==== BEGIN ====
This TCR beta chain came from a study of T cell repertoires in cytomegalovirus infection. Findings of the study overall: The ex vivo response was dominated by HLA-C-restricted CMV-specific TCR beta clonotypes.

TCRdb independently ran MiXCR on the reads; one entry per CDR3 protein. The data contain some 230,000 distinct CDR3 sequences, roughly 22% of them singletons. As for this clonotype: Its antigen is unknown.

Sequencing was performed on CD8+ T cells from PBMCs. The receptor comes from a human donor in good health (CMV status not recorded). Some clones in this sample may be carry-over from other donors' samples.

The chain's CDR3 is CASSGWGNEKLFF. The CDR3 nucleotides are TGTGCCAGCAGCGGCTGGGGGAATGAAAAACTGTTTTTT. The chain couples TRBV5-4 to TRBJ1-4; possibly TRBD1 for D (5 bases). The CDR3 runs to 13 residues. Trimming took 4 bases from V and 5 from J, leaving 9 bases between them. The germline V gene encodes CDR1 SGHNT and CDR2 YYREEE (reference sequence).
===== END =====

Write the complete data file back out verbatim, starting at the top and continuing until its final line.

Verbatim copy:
This TCR beta chain came from a study of T cell repertoires in cytomegalovirus infection. Findings of the study overall: The ex vivo response was dominated by HLA-C-restricted CMV-specific TCR beta clonotypes.

TCRdb independently ran MiXCR on the reads; one entry per CDR3 protein. The data contain some 230,000 distinct CDR3 sequences, roughly 22% of them singletons. As for this clonotype: Its antigen is unknown.

Sequencing was performed on CD8+ T cells from PBMCs. The receptor comes from a human donor in good health (CMV status not recorded). Some clones in this sample may be carry-over from other donors' samples.

The chain's CDR3 is CASSGWGNEKLFF. The CDR3 nucleotides are TGTGCCAGCAGCGGCTGGGGGAATGAAAAACTGTTTTTT. The chain couples TRBV5-4 to TRBJ1-4; possibly TRBD1 for D (5 bases). The CDR3 runs to 13 residues. Trimming took 4 bases from V and 5 from J, leaving 9 bases between them. The germline V gene encodes CDR1 SGHNT and CDR2 YYREEE (reference sequence).